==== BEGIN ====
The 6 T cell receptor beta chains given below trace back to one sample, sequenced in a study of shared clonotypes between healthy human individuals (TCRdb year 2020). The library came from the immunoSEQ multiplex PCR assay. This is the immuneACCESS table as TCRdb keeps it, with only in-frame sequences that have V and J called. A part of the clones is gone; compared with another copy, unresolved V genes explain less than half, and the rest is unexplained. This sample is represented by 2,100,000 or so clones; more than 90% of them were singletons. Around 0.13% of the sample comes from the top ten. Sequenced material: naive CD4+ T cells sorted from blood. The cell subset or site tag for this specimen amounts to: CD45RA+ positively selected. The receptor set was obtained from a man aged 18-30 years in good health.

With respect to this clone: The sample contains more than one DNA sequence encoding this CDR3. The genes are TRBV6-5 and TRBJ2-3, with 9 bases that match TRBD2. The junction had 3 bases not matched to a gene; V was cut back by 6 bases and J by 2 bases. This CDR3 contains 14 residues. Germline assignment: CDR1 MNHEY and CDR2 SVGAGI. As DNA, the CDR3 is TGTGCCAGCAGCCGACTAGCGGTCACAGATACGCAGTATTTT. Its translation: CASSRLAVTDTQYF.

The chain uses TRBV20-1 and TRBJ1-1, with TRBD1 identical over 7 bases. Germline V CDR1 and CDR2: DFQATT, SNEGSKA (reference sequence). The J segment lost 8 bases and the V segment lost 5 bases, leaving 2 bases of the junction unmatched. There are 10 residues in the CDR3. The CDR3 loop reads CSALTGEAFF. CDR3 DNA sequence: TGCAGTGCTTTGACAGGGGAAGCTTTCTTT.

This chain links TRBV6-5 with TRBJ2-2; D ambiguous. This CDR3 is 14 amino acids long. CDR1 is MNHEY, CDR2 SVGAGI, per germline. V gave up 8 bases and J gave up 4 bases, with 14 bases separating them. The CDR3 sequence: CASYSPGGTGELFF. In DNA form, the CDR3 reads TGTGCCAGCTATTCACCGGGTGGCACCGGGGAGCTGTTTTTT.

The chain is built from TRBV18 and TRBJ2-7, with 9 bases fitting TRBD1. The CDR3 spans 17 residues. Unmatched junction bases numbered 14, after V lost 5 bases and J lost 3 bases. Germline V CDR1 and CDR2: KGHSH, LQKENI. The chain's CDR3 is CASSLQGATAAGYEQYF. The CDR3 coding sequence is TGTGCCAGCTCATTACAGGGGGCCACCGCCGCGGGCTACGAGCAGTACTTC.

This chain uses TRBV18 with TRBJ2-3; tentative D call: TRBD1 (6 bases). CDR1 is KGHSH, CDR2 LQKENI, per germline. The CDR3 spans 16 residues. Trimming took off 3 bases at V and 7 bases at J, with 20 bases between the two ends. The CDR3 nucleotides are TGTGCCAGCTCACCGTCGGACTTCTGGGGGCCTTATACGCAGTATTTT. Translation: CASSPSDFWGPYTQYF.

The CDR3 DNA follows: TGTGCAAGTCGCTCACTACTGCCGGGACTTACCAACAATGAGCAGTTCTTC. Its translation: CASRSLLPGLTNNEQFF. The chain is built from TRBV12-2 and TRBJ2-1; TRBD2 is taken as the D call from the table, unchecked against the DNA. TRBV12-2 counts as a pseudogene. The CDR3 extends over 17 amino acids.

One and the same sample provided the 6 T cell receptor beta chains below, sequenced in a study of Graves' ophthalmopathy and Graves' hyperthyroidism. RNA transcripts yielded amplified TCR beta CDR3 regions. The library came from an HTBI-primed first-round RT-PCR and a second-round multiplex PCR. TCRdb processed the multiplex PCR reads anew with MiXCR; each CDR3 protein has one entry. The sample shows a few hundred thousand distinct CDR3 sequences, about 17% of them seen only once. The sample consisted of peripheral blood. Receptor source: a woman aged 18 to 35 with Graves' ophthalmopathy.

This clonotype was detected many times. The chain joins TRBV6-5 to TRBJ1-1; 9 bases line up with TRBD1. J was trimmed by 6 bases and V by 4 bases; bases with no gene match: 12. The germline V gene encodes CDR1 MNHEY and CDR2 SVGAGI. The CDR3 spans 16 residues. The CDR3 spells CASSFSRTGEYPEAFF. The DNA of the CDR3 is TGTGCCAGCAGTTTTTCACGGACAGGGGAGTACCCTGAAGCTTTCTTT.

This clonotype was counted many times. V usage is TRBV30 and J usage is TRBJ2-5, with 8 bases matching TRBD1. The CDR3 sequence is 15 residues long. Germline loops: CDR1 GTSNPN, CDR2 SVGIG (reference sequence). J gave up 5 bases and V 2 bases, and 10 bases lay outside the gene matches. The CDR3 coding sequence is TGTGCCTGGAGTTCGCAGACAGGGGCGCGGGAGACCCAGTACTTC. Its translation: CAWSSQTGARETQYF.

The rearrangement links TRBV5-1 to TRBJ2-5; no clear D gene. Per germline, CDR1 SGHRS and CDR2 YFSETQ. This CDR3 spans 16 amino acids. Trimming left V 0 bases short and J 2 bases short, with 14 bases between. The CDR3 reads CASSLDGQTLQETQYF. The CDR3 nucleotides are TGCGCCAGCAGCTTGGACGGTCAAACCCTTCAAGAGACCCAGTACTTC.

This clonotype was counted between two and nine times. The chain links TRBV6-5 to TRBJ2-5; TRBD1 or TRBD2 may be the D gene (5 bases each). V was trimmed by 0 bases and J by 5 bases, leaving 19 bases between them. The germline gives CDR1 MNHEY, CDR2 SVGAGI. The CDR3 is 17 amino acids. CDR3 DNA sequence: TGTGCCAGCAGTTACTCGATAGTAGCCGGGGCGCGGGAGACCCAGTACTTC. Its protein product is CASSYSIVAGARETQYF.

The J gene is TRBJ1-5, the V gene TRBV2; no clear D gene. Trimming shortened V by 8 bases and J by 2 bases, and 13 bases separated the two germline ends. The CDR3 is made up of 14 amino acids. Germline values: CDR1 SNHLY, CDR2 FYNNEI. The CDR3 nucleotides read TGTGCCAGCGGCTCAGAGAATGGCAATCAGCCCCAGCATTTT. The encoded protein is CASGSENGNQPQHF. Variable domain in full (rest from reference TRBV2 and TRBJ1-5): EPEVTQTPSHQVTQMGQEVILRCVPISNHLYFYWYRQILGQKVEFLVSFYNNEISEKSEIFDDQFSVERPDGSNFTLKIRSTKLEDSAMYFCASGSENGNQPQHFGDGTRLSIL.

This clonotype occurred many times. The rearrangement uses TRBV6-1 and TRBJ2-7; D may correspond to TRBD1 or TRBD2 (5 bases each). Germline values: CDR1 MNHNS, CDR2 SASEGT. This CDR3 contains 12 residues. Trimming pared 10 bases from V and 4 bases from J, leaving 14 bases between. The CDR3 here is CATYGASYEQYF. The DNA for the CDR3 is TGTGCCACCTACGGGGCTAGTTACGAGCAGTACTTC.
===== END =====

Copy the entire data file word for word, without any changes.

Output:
The 6 T cell receptor beta chains given below trace back to one sample, sequenced in a study of shared clonotypes between healthy human individuals (TCRdb year 2020). The library came from the immunoSEQ multiplex PCR assay. This is the immuneACCESS table as TCRdb keeps it, with only in-frame sequences that have V and J called. A part of the clones is gone; compared with another copy, unresolved V genes explain less than half, and the rest is unexplained. This sample is represented by 2,100,000 or so clones; more than 90% of them were singletons. Around 0.13% of the sample comes from the top ten. Sequenced material: naive CD4+ T cells sorted from blood. The cell subset or site tag for this specimen amounts to: CD45RA+ positively selected. The receptor set was obtained from a man aged 18-30 years in good health.

With respect to this clone: The sample contains more than one DNA sequence encoding this CDR3. The genes are TRBV6-5 and TRBJ2-3, with 9 bases that match TRBD2. The junction had 3 bases not matched to a gene; V was cut back by 6 bases and J by 2 bases. This CDR3 contains 14 residues. Germline assignment: CDR1 MNHEY and CDR2 SVGAGI. As DNA, the CDR3 is TGTGCCAGCAGCCGACTAGCGGTCACAGATACGCAGTATTTT. Its translation: CASSRLAVTDTQYF.

The chain uses TRBV20-1 and TRBJ1-1, with TRBD1 identical over 7 bases. Germline V CDR1 and CDR2: DFQATT, SNEGSKA (reference sequence). The J segment lost 8 bases and the V segment lost 5 bases, leaving 2 bases of the junction unmatched. There are 10 residues in the CDR3. The CDR3 loop reads CSALTGEAFF. CDR3 DNA sequence: TGCAGTGCTTTGACAGGGGAAGCTTTCTTT.

This chain links TRBV6-5 with TRBJ2-2; D ambiguous. This CDR3 is 14 amino acids long. CDR1 is MNHEY, CDR2 SVGAGI, per germline. V gave up 8 bases and J gave up 4 bases, with 14 bases separating them. The CDR3 sequence: CASYSPGGTGELFF. In DNA form, the CDR3 reads TGTGCCAGCTATTCACCGGGTGGCACCGGGGAGCTGTTTTTT.

The chain is built from TRBV18 and TRBJ2-7, with 9 bases fitting TRBD1. The CDR3 spans 17 residues. Unmatched junction bases numbered 14, after V lost 5 bases and J lost 3 bases. Germline V CDR1 and CDR2: KGHSH, LQKENI. The chain's CDR3 is CASSLQGATAAGYEQYF. The CDR3 coding sequence is TGTGCCAGCTCATTACAGGGGGCCACCGCCGCGGGCTACGAGCAGTACTTC.

This chain uses TRBV18 with TRBJ2-3; tentative D call: TRBD1 (6 bases). CDR1 is KGHSH, CDR2 LQKENI, per germline. The CDR3 spans 16 residues. Trimming took off 3 bases at V and 7 bases at J, with 20 bases between the two ends. The CDR3 nucleotides are TGTGCCAGCTCACCGTCGGACTTCTGGGGGCCTTATACGCAGTATTTT. Translation: CASSPSDFWGPYTQYF.

The CDR3 DNA follows: TGTGCAAGTCGCTCACTACTGCCGGGACTTACCAACAATGAGCAGTTCTTC. Its translation: CASRSLLPGLTNNEQFF. The chain is built from TRBV12-2 and TRBJ2-1; TRBD2 is taken as the D call from the table, unchecked against the DNA. TRBV12-2 counts as a pseudogene. The CDR3 extends over 17 amino acids.

One and the same sample provided the 6 T cell receptor beta chains below, sequenced in a study of Graves' ophthalmopathy and Graves' hyperthyroidism. RNA transcripts yielded amplified TCR beta CDR3 regions. The library came from an HTBI-primed first-round RT-PCR and a second-round multiplex PCR. TCRdb processed the multiplex PCR reads anew with MiXCR; each CDR3 protein has one entry. The sample shows a few hundred thousand distinct CDR3 sequences, about 17% of them seen only once. The sample consisted of peripheral blood. Receptor source: a woman aged 18 to 35 with Graves' ophthalmopathy.

This clonotype was detected many times. The chain joins TRBV6-5 to TRBJ1-1; 9 bases line up with TRBD1. J was trimmed by 6 bases and V by 4 bases; bases with no gene match: 12. The germline V gene encodes CDR1 MNHEY and CDR2 SVGAGI. The CDR3 spans 16 residues. The CDR3 spells CASSFSRTGEYPEAFF. The DNA of the CDR3 is TGTGCCAGCAGTTTTTCACGGACAGGGGAGTACCCTGAAGCTTTCTTT.

This clonotype was counted many times. V usage is TRBV30 and J usage is TRBJ2-5, with 8 bases matching TRBD1. The CDR3 sequence is 15 residues long. Germline loops: CDR1 GTSNPN, CDR2 SVGIG (reference sequence). J gave up 5 bases and V 2 bases, and 10 bases lay outside the gene matches. The CDR3 coding sequence is TGTGCCTGGAGTTCGCAGACAGGGGCGCGGGAGACCCAGTACTTC. Its translation: CAWSSQTGARETQYF.

The rearrangement links TRBV5-1 to TRBJ2-5; no clear D gene. Per germline, CDR1 SGHRS and CDR2 YFSETQ. This CDR3 spans 16 amino acids. Trimming left V 0 bases short and J 2 bases short, with 14 bases between. The CDR3 reads CASSLDGQTLQETQYF. The CDR3 nucleotides are TGCGCCAGCAGCTTGGACGGTCAAACCCTTCAAGAGACCCAGTACTTC.

This clonotype was counted between two and nine times. The chain links TRBV6-5 to TRBJ2-5; TRBD1 or TRBD2 may be the D gene (5 bases each). V was trimmed by 0 bases and J by 5 bases, leaving 19 bases between them. The germline gives CDR1 MNHEY, CDR2 SVGAGI. The CDR3 is 17 amino acids. CDR3 DNA sequence: TGTGCCAGCAGTTACTCGATAGTAGCCGGGGCGCGGGAGACCCAGTACTTC. Its protein product is CASSYSIVAGARETQYF.

The J gene is TRBJ1-5, the V gene TRBV2; no clear D gene. Trimming shortened V by 8 bases and J by 2 bases, and 13 bases separated the two germline ends. The CDR3 is made up of 14 amino acids. Germline values: CDR1 SNHLY, CDR2 FYNNEI. The CDR3 nucleotides read TGTGCCAGCGGCTCAGAGAATGGCAATCAGCCCCAGCATTTT. The encoded protein is CASGSENGNQPQHF. Variable domain in full (rest from reference TRBV2 and TRBJ1-5): EPEVTQTPSHQVTQMGQEVILRCVPISNHLYFYWYRQILGQKVEFLVSFYNNEISEKSEIFDDQFSVERPDGSNFTLKIRSTKLEDSAMYFCASGSENGNQPQHFGDGTRLSIL.

This clonotype occurred many times. The rearrangement uses TRBV6-1 and TRBJ2-7; D may correspond to TRBD1 or TRBD2 (5 bases each). Germline values: CDR1 MNHNS, CDR2 SASEGT. This CDR3 contains 12 residues. Trimming pared 10 bases from V and 4 bases from J, leaving 14 bases between. The CDR3 here is CATYGASYEQYF. The DNA for the CDR3 is TGTGCCACCTACGGGGCTAGTTACGAGCAGTACTTC.